Hello. This is vascular medicine: the advanced
components. And this section we'll discuss
hypotension—that is, decreased blood pressure—and
So let's start with the definition, as we've
done in each of the other cases. Hypotension,
or decreased blood pressure, is a blood pressure
less than 100 mmHg systolic blood pressure,
where the normal is generally, in the population,
about 120/80. There are common symptoms associated
with decreased blood pressure: fatigue; dizziness
or lightheadedness; and occasionally, even
fainting. Patients may have a fast
heart rate; they may have a slow heart rate.
But their blood pressure is low. The skin
can be warm and not very sweaty
in some patients, where they're markedly vasodilated
in the skin. Or they may have cool, sweaty
skin when the skin is very vasoconstricted.
And hypotension is very commonly related to
dehydration or blood loss.
Shock is more severe than hypotension. Shock
is not only low blood pressure, but it is
an associated decrease in blood flow to critical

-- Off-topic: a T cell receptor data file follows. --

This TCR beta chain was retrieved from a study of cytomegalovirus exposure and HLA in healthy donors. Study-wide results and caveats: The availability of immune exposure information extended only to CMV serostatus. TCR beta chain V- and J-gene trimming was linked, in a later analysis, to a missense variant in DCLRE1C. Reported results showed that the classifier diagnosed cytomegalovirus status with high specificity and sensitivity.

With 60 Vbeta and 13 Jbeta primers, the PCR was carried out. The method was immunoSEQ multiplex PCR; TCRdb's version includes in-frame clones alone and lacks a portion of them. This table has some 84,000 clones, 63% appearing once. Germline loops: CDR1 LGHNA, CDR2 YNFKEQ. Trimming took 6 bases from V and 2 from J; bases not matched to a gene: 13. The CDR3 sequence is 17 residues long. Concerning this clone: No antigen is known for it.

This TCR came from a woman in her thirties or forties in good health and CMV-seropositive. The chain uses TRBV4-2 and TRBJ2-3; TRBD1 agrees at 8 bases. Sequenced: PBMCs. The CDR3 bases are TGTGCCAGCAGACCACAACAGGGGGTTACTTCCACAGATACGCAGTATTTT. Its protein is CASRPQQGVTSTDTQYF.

organs. For example, it's a life-threatening
condition. It's not only low blood pressure,
but the brain and the heart and the kidneys
are not getting enough blood flow, and they
start to malfunction. This shock usually occurs
in the setting of a very serious medical illness—for
example, a large heart attack (large myocardial
infarction), or an overwhelming bacterial
infection where the bacteria are in the bloodstream,
or a serious hemorrhage.
The diagnosis is usually pretty straightforward.
It consists of noticing that the blood pressure
is low with a blood pressure cuff. And the
patients show a number of signs when they
have very low blood pressure. They're often
confused. In many patients, they will have
cool and sweaty skin and be pale. They have
low urine output, because the kidney's not
getting enough blood flow. And they often
have a rapid heartbeat. However, there are
exceptions. There are periods... states where
the shock state is associated with warm, dry
skin and with a slow heart rate, although
there is almost always low urine output and
The causes are many, but as I said in the
first sentence in this unit, it is always—almost
always —a very serious medical condition.
• A myocardial infarct or a heart attack
• Bacteria in the bloodstream
• A hemorrhage from some injury
• Severe dehydration: We see this very commonly
where I work, in Tucson, Arizona, in the desert.
In the summertime, when the temperatures are
well... can be well over 40°C, and the humidity
can be 5%, dehydration is very common.
• And finally, patients with severe heart
failure, where the heart is functioning very
Each of these can result in the shock state.
A number of factors can lead to this, as I've